The market action during the first week of April seemed to reflect a growing sense of investor uncertainty on the macroeconomic front. In the equities market, for example, the S&P 500 was up one day, down the next, back up again, down again, and up again. Energy prices, currency markets, and bonds saw a lot of back and forth as well and these ebbs and flows seem closely tied to unfolding economic trends. Now, however, focus on Wall Street is likely to shift to earnings, and one group worth watching as the numbers unfold is the small caps. Here’s why.
Some pre-earnings jitters were possibly to blame for the lack of movement in the S&P 500 last week. Although the first quarter reporting period has already begun, the floodgates on results don’t really open until next week. According to Zacks Investment Research, analysts expect S&P 500 companies to show a dismal earnings growth of negative 10.3% for the period, on 2% less revenues.
Adding to the earnings angst, perhaps, was the ongoing uncertainty on the macroeconomic front. The worries range from the surging Japanese yen, to murky messages on the monetary policy front, to ongoing weakness in the European economy. All of these factors seemed to contribute to the rise in the CBOE Volatility Index (VIX), which was probing 2016 lows near 13 on April 1, but had reached almost 17 less than a week later.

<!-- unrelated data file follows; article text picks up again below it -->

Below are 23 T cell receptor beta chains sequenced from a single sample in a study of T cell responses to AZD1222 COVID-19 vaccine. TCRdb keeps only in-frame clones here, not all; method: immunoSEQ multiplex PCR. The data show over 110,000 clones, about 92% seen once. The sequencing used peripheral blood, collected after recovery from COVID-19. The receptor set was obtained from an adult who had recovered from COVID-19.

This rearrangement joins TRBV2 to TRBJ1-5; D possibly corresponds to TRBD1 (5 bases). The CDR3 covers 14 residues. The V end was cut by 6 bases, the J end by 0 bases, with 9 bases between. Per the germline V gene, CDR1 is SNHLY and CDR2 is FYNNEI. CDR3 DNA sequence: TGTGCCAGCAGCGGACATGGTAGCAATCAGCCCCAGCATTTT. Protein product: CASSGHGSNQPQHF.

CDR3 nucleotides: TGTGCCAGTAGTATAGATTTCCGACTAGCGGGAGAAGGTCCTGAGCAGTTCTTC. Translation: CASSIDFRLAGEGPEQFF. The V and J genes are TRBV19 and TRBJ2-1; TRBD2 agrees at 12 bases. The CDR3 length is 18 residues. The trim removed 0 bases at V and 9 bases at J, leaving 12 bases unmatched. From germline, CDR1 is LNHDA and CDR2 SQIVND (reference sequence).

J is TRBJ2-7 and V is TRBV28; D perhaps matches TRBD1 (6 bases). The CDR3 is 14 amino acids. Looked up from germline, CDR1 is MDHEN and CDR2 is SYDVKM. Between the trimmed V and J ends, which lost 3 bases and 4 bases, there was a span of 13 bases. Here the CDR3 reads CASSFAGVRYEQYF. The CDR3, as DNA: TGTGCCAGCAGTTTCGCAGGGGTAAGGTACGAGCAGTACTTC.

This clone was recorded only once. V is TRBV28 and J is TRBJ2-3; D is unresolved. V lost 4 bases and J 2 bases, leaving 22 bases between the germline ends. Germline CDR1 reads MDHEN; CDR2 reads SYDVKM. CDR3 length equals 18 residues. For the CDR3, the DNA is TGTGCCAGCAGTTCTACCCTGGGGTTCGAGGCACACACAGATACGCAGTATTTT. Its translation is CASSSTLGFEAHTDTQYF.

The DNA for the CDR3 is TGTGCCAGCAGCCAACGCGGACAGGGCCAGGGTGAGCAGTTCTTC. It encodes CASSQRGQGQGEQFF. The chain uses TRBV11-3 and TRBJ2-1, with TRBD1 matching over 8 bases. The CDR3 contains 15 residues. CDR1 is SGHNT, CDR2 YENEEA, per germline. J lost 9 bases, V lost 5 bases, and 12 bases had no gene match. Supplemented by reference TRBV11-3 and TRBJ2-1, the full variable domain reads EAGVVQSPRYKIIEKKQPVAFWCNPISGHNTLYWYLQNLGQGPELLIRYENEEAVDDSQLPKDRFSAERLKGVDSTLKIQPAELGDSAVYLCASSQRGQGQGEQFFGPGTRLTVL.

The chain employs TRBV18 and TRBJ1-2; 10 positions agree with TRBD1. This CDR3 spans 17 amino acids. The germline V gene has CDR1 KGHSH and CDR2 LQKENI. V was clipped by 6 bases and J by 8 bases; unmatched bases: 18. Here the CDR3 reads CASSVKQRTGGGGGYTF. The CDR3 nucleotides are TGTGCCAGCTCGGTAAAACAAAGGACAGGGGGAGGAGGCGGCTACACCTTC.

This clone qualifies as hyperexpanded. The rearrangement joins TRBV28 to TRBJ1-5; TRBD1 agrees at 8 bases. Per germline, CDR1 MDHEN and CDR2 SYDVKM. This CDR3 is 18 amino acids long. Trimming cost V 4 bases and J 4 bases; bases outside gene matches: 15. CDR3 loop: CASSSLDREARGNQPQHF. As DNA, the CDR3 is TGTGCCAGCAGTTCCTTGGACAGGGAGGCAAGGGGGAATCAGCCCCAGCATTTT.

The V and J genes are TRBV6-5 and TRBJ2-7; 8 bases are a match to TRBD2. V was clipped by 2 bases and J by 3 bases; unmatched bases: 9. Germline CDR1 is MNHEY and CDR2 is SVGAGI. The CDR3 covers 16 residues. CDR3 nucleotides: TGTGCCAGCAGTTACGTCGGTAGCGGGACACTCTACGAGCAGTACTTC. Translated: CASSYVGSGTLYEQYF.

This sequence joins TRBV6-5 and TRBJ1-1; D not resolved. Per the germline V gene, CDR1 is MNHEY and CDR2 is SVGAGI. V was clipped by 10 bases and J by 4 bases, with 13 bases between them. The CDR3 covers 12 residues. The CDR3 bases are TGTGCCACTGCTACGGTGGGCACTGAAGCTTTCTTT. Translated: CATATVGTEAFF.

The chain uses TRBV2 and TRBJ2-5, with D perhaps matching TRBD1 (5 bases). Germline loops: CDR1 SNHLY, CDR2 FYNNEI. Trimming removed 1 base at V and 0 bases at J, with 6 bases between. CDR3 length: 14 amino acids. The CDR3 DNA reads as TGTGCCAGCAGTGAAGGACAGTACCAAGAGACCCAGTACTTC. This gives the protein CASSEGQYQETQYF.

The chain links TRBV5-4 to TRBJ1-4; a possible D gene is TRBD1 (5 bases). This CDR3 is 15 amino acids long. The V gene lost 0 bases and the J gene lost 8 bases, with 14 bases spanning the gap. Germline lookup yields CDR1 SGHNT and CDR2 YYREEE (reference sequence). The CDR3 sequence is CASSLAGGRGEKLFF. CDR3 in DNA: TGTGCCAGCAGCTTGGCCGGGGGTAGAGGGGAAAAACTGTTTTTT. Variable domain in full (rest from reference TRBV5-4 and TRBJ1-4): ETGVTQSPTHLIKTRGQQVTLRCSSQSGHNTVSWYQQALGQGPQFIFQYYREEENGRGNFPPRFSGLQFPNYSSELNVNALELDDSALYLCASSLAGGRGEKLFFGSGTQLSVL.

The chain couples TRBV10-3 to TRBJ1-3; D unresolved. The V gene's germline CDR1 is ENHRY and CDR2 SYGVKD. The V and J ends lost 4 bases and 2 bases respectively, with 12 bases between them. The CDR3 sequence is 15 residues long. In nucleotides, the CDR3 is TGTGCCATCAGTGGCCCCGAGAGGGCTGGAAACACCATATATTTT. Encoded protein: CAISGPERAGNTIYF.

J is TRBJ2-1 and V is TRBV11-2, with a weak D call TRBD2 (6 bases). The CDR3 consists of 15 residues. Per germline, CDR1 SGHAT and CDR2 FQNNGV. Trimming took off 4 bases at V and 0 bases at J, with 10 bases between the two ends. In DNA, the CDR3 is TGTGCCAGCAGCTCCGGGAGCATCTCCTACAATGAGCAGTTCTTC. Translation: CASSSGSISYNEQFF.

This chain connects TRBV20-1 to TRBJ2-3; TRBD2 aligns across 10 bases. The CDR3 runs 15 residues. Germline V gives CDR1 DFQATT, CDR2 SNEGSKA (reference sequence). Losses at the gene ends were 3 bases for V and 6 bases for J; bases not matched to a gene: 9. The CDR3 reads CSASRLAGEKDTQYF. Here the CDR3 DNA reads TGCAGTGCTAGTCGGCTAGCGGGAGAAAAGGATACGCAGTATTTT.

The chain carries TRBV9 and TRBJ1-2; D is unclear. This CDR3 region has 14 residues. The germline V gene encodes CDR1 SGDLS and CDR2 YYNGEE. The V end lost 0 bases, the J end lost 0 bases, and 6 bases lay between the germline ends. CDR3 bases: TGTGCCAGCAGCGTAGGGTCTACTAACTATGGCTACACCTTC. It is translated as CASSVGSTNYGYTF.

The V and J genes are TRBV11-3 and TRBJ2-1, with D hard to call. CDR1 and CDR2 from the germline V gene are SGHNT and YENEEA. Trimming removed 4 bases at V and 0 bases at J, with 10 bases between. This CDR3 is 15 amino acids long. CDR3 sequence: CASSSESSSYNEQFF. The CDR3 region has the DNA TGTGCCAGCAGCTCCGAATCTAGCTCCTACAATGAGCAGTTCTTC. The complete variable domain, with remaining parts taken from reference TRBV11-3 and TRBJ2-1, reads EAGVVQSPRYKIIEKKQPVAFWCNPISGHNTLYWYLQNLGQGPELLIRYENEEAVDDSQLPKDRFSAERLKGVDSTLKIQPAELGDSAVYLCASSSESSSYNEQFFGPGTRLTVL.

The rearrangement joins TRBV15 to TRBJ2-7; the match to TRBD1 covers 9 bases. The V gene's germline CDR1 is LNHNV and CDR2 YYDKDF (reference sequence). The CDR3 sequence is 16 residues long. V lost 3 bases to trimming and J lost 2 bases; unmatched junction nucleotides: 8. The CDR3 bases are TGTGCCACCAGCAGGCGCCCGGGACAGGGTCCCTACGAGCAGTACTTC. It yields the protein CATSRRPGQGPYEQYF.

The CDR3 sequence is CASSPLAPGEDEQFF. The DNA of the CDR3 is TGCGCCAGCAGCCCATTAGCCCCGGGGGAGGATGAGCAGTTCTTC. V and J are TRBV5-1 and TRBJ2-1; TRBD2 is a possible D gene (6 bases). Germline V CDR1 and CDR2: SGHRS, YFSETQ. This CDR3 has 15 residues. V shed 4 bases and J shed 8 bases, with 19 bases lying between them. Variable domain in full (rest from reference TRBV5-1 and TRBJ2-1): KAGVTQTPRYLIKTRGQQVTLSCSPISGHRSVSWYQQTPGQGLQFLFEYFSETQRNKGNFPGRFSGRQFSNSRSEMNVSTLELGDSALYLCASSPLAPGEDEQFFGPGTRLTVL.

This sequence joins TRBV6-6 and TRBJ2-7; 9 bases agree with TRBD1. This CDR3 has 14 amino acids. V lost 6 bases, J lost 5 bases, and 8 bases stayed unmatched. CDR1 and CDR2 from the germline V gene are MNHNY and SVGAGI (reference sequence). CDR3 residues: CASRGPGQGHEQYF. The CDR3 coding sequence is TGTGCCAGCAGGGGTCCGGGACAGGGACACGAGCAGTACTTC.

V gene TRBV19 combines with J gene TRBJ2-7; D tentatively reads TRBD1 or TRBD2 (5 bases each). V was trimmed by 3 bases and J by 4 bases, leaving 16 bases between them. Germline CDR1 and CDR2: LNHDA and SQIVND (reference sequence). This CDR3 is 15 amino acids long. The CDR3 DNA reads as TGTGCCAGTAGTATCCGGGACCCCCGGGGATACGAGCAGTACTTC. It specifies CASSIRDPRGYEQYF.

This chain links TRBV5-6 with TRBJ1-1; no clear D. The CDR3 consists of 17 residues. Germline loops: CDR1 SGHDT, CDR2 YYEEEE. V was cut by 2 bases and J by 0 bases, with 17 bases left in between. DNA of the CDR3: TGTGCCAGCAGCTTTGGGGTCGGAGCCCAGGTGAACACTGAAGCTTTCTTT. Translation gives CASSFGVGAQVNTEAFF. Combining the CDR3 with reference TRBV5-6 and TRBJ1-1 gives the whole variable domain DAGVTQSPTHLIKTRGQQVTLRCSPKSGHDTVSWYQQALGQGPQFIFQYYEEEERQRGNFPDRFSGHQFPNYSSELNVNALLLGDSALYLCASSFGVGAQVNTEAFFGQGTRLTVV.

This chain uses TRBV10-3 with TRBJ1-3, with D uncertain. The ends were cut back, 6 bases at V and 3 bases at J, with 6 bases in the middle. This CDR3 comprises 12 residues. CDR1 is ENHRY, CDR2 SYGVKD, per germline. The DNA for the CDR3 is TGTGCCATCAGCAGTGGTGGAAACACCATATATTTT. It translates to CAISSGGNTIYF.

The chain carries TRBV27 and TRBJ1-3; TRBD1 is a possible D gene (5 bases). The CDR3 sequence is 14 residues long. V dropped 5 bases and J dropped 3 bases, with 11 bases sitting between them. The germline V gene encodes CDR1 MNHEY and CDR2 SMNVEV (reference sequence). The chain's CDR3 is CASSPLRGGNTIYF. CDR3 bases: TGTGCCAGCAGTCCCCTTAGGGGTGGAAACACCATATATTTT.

While VIX moved off its 2016 lows in the first week of April, it was hardly elevated near 15 late last week. Recall that the volatility index tracks the expected or implied volatility priced into a strip of short-term options on the S&P 500 Index, and it hit 2016 highs north of 28 in early February. As noted last week, one reason for the decline in VIX is probably tied to the decline in actual market volatility. The 20-day historical volatility of the S&P 500, which is based on closing prices for the index over the past 20 trading sessions, fell to less than 9% by April 1 from 24% two months earlier.
But just like VIX, historical volatility picked up a bit last week as well. As we can see from the table below, the 20-day HV of the S&P 500 was approaching 11%. That, in turn, is well below the implied volatility of 15%, as measured by VIX. Indeed, it is not unusual for implied volatility to be above actual volatility at any point in time. The same is true for the NASDAQ 100 Index and the Dow Jones Industrials, as VXN and VXD are substantially higher than historical volatility.